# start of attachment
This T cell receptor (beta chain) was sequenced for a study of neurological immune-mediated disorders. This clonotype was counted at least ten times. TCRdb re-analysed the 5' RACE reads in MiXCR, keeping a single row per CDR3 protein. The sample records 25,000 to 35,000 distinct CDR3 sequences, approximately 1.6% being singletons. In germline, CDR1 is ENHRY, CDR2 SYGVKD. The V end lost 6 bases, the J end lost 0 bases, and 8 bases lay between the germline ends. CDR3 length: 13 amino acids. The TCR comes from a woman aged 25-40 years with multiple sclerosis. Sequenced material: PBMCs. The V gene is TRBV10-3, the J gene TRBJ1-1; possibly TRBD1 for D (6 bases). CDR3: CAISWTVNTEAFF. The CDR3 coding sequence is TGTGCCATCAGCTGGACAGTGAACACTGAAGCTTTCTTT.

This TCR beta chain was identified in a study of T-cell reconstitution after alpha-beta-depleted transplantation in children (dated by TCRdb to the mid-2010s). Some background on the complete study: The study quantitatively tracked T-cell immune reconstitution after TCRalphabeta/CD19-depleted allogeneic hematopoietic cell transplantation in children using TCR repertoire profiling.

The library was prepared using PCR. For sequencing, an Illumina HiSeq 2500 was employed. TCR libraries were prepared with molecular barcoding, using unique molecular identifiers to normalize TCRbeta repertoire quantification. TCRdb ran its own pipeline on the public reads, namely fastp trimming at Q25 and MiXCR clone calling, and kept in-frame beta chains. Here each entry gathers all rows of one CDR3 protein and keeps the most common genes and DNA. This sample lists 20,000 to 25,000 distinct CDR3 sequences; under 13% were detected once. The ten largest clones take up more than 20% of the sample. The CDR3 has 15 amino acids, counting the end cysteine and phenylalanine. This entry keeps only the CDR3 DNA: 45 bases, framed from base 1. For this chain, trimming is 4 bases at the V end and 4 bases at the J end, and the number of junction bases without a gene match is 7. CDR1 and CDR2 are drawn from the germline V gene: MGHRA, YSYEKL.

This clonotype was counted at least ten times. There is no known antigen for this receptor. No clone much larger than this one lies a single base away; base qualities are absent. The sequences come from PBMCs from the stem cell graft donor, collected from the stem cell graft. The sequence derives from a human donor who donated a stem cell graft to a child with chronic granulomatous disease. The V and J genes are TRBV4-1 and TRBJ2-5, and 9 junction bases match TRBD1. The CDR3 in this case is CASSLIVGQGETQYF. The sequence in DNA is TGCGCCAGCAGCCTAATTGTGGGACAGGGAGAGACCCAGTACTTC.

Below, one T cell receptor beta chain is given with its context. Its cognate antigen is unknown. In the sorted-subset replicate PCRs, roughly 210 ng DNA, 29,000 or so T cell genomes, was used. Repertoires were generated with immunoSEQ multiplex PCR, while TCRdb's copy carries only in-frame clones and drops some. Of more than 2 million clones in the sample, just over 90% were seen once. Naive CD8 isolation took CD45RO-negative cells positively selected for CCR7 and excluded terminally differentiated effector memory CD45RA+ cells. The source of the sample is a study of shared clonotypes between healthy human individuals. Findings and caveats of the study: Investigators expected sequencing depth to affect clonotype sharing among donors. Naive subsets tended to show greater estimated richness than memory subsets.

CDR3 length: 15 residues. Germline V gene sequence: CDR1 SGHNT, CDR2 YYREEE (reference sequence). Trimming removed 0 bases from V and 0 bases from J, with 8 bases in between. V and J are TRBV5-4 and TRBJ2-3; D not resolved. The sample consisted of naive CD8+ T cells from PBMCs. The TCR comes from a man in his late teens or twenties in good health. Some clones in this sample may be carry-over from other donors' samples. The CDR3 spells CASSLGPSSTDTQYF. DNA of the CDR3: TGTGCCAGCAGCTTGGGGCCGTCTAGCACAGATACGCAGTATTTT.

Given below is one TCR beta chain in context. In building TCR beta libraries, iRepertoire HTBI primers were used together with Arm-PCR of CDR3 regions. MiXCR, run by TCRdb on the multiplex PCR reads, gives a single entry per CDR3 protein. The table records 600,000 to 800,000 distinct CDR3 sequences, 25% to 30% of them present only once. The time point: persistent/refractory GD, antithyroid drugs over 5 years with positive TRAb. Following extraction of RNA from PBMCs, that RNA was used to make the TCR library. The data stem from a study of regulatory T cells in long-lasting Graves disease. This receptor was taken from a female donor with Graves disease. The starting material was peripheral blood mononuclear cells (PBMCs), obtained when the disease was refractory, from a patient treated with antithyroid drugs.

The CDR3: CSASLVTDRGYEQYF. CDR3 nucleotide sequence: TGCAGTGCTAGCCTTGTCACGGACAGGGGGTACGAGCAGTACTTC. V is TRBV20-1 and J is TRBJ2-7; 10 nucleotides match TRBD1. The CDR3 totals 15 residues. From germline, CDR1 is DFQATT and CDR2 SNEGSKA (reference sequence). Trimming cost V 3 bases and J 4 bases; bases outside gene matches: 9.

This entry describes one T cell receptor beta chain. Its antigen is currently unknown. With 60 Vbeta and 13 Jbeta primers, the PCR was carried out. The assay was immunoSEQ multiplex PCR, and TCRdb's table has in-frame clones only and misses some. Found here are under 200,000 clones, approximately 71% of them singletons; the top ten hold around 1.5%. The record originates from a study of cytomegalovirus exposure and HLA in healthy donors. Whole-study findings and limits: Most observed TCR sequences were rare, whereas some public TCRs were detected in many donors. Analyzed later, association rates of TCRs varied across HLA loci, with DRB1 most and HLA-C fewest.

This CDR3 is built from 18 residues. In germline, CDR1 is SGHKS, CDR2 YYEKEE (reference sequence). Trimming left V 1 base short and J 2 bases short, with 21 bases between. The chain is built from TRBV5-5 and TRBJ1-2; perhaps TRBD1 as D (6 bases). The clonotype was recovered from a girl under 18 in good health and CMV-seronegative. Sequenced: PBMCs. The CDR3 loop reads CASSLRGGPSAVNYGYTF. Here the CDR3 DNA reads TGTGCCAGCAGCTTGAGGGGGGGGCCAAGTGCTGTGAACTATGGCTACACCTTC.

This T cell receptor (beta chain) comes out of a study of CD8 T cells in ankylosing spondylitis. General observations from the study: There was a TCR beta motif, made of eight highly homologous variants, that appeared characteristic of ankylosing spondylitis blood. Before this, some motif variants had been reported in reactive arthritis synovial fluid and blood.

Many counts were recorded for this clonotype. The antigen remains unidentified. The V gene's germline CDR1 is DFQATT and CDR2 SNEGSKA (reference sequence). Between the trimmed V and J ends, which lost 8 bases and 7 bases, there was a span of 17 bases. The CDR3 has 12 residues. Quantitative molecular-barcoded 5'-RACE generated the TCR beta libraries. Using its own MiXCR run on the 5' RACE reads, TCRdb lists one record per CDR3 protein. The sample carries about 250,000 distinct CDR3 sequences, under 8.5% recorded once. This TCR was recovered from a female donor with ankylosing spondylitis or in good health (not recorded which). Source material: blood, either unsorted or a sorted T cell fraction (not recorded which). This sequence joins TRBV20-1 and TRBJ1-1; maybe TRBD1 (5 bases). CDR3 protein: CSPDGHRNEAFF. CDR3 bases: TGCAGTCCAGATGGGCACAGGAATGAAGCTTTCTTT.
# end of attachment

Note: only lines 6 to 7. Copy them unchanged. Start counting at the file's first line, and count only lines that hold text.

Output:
CDR3 length: 15 residues. Germline V gene sequence: CDR1 SGHNT, CDR2 YYREEE (reference sequence). Trimming removed 0 bases from V and 0 bases from J, with 8 bases in between. V and J are TRBV5-4 and TRBJ2-3; D not resolved. The sample consisted of naive CD8+ T cells from PBMCs. The TCR comes from a man in his late teens or twenties in good health. Some clones in this sample may be carry-over from other donors' samples. The CDR3 spells CASSLGPSSTDTQYF. DNA of the CDR3: TGTGCCAGCAGCTTGGGGCCGTCTAGCACAGATACGCAGTATTTT.

Given below is one TCR beta chain in context. In building TCR beta libraries, iRepertoire HTBI primers were used together with Arm-PCR of CDR3 regions. MiXCR, run by TCRdb on the multiplex PCR reads, gives a single entry per CDR3 protein. The table records 600,000 to 800,000 distinct CDR3 sequences, 25% to 30% of them present only once. The time point: persistent/refractory GD, antithyroid drugs over 5 years with positive TRAb. Following extraction of RNA from PBMCs, that RNA was used to make the TCR library. The data stem from a study of regulatory T cells in long-lasting Graves disease. This receptor was taken from a female donor with Graves disease. The starting material was peripheral blood mononuclear cells (PBMCs), obtained when the disease was refractory, from a patient treated with antithyroid drugs.